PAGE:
The next day (Saturday), my family asked if I had any plans for the weekend and since René didn’t tell us anything (per normal) I told them that I had no plans. They said they had a wedding in Trujillo and asked if I wanted to go. Of course I said yes. So, 4 hours later we were back in Trujillo. 2nd day with the new family and I had met the ENTIRE family. The wedding was really boring at first because no one was dancing but finally we started to dance and toast. We all had a bit too much but the next morning I was the only one who was sick. It was the worst hang over I have ever had and lasted a good 24 hours. For lunch they tried to serve me this fish gumbo which I normally would have eaten. It had half a fish, clams, and crab legs. But the smell of it made me gag. I didn’t eat much that day and the trip back to Huamachuco was terrible. The mountain roads are terribly rough and my dad drives like a madman.
Since then everything has been going smoothly. I’ve been working at the local hospital as a mental health intern. We’ve been developing programs to prevent bullying and drug-addiction. We have two strong projects currently in the works. The first is the every 15 minutes program and dramatization. The program makes the students contextualize the consequence. If you’re interested in the actual program check out their website.
We are also working on 2 more projects. One project is called “Proyecto Simpre Vivo” (Project always living). This is a garden project that will bring medicinal herbs and flowers into the hospital. The idea is to bring color and life into the waiting areas of the hospital. We are currently fighting with the printer to print our proposal to give to the head of logistics. The other part of this project involves painting. We have a large wall to paint and we are going to put a big mural there and then in front of the pediatrics exam rooms are going to paint a solid color and have kids paint their hands and put their hand prints on the wall.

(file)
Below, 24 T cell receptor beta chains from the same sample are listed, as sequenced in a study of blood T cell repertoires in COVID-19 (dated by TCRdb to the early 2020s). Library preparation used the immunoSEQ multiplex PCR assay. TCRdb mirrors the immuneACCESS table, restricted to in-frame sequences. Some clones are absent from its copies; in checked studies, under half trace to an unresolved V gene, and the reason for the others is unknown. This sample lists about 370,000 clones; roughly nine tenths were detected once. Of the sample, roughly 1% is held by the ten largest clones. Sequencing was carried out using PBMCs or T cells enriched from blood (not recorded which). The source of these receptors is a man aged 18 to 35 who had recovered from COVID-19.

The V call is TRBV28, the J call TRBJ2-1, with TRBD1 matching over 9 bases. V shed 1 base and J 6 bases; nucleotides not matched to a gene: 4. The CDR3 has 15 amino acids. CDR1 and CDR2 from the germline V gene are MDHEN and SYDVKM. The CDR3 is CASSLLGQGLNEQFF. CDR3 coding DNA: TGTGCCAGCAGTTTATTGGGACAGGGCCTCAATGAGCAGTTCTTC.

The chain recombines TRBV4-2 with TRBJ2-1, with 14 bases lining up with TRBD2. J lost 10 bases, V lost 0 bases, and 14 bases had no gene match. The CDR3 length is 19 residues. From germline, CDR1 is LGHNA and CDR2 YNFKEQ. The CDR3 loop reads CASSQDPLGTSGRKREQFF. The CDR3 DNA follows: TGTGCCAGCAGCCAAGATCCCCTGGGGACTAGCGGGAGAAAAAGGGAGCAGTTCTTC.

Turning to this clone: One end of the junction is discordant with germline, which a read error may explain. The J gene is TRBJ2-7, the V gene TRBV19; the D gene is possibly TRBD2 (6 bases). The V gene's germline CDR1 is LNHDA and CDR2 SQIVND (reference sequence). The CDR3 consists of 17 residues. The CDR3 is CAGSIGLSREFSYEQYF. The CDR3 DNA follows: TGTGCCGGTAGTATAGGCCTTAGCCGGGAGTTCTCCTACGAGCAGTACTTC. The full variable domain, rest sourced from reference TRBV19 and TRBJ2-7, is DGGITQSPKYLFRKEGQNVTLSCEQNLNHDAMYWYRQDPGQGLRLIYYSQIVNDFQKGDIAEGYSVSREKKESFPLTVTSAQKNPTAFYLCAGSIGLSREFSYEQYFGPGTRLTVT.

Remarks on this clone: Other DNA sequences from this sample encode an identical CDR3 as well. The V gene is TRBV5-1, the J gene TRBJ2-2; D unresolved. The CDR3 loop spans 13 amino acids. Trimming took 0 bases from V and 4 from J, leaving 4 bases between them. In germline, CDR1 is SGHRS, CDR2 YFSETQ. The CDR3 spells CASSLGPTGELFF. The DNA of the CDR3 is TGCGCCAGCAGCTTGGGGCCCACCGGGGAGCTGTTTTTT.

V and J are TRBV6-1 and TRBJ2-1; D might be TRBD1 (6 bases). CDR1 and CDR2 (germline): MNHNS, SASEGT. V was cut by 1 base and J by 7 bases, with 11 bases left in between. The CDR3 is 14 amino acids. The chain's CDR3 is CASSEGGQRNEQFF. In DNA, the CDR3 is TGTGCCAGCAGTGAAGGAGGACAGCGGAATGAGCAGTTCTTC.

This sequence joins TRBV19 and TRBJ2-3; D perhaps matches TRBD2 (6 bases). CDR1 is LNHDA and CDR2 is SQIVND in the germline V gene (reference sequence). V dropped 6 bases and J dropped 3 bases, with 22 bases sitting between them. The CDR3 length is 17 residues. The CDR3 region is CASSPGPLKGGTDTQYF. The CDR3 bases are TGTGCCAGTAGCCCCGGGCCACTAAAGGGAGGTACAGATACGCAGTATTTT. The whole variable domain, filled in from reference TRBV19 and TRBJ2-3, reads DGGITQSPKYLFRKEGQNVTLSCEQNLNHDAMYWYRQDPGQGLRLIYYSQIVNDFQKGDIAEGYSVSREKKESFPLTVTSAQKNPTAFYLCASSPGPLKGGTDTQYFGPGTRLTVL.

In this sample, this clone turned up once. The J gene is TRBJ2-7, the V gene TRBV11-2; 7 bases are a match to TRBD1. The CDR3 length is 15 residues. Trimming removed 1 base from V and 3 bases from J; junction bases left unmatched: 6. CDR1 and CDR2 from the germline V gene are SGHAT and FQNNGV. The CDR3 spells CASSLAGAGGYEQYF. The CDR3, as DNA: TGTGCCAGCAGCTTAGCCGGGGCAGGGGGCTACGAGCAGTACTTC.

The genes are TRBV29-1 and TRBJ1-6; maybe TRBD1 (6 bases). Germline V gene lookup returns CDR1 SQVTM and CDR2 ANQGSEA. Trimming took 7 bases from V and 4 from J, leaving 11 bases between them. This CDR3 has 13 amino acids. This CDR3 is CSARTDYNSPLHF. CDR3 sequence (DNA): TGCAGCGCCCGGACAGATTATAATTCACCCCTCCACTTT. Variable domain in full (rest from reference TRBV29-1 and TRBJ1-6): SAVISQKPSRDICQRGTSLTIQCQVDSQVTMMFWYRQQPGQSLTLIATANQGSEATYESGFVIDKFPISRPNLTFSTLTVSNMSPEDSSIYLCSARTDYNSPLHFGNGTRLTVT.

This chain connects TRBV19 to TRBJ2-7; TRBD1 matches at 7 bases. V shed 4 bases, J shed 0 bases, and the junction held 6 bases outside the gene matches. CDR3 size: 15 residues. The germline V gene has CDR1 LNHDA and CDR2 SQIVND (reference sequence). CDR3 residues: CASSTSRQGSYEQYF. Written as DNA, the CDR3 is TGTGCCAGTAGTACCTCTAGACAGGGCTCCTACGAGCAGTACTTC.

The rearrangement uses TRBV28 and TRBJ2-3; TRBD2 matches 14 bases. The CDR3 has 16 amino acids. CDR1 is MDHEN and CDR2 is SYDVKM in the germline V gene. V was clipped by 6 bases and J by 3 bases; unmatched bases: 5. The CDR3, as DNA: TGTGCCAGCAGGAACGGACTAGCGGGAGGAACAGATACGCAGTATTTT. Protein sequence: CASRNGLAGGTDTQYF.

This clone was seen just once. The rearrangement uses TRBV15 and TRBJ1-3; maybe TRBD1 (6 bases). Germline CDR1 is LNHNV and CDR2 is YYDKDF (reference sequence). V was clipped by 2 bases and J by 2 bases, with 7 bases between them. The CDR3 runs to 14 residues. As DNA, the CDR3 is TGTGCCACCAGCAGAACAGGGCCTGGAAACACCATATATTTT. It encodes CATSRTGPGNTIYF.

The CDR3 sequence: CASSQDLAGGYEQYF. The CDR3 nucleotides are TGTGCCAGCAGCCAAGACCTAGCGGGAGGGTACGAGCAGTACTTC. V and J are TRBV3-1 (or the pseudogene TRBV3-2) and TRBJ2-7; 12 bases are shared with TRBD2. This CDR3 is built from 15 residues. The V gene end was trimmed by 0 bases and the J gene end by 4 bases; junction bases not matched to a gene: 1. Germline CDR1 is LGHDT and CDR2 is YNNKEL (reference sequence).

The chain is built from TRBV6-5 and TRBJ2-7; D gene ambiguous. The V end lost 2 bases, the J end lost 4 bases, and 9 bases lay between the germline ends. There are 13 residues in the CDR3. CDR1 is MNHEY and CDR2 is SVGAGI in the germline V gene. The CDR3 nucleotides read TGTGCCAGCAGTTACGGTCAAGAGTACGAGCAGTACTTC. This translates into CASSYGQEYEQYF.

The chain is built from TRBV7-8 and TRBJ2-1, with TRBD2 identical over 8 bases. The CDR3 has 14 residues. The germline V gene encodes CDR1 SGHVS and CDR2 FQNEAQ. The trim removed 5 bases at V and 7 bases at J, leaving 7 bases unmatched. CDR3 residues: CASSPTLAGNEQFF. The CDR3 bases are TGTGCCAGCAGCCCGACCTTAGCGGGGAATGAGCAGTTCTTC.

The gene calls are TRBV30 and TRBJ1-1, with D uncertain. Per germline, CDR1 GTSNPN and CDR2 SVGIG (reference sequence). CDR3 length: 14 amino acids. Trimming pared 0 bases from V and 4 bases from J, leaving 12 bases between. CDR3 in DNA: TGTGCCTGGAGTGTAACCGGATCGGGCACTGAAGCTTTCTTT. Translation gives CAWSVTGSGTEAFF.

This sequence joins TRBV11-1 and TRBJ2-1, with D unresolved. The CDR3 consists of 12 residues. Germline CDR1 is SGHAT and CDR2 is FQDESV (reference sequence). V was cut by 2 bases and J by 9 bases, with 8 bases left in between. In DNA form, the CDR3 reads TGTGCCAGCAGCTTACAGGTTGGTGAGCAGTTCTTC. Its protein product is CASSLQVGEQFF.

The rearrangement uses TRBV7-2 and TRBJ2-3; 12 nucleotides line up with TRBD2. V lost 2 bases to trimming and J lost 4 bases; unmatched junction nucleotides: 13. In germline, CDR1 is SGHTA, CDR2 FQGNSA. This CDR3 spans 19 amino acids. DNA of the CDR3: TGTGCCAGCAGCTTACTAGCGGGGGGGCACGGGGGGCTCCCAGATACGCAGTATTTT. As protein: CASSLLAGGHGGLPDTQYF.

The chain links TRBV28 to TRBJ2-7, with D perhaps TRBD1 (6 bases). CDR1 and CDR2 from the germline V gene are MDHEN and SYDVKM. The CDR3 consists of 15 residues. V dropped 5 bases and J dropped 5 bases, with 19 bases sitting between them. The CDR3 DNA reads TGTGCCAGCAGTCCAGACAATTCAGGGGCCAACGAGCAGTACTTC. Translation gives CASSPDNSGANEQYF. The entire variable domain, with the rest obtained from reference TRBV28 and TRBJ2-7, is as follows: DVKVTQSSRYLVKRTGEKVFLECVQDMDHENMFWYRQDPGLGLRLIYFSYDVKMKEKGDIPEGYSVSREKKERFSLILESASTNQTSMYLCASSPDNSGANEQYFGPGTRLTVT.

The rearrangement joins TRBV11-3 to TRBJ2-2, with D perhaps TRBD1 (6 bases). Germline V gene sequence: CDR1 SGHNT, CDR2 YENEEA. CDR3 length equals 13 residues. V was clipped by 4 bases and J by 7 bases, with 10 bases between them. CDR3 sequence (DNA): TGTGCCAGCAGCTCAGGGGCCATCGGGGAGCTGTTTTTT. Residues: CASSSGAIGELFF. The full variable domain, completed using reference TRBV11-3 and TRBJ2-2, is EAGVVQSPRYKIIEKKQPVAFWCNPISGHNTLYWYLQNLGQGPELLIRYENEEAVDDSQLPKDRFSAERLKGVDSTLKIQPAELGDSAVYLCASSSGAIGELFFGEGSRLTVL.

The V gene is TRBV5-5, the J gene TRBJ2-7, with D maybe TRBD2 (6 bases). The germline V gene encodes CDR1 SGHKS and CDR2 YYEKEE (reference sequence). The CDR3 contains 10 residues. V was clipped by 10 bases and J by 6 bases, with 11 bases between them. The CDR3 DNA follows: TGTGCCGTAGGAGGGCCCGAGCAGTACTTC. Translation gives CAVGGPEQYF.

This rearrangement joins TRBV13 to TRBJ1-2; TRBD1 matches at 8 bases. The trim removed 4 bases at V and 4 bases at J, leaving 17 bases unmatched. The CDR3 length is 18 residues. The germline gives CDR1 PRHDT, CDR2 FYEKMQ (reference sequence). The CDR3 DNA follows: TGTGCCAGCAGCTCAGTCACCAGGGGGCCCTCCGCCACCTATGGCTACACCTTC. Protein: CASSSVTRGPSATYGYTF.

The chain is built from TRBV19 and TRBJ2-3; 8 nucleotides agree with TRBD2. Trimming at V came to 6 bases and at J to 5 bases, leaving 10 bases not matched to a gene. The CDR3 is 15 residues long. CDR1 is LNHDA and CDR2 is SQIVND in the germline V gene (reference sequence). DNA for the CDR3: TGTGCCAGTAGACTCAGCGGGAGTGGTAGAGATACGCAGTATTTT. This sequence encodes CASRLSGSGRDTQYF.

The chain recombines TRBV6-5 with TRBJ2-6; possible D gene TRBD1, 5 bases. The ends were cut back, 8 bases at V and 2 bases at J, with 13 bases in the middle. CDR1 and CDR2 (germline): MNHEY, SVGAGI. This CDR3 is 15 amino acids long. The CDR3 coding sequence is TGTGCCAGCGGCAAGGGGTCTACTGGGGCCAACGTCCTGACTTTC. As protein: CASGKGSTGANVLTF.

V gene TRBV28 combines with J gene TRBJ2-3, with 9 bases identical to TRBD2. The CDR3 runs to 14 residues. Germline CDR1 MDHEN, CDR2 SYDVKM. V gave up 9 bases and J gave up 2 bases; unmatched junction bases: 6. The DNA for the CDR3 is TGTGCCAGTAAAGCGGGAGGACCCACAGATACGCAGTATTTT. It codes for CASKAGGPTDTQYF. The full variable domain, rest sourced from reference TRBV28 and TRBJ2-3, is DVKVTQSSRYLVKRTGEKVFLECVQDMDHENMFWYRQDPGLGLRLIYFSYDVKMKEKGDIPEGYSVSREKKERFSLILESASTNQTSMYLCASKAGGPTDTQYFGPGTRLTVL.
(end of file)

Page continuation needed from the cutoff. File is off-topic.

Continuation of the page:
Additionally we are holding a mural contest at one of the local schools. The kids have 1 week to design a mural against bullying or drugs. We will present the drawings to different people in the hospital and they are going to vote on the drawing they like the best. The winner will have the opportunity to express their mural on the exterior wall of hospital.
We’re really starting to enjoy our work now that we’re working more in the hospitalization with inpatients. We’re administering medications and taking vitals with the nurses. It’s kind of cool.
I’ve started writing my research paper and am going to El Toro, the informal mine to collect information about the diseases and next Monday we’re visiting a few communities to collect water samples to get tested. The mining here is a lot larger than I originally thought. There are currently riots in the next province over (about 8 hours away in car). The president has declared another state of emergency. I’m not in any kind of danger but it’s still cool to study. This is after the protests after the Espinar riots. So I’m really excited to look at these communities and the quality of water.
That’s about it. I think have another 27 days here. Missing everyone at home but at the same time it’s going to be sad to leave my families here. I’m hoping to return one day. Love you, Mom.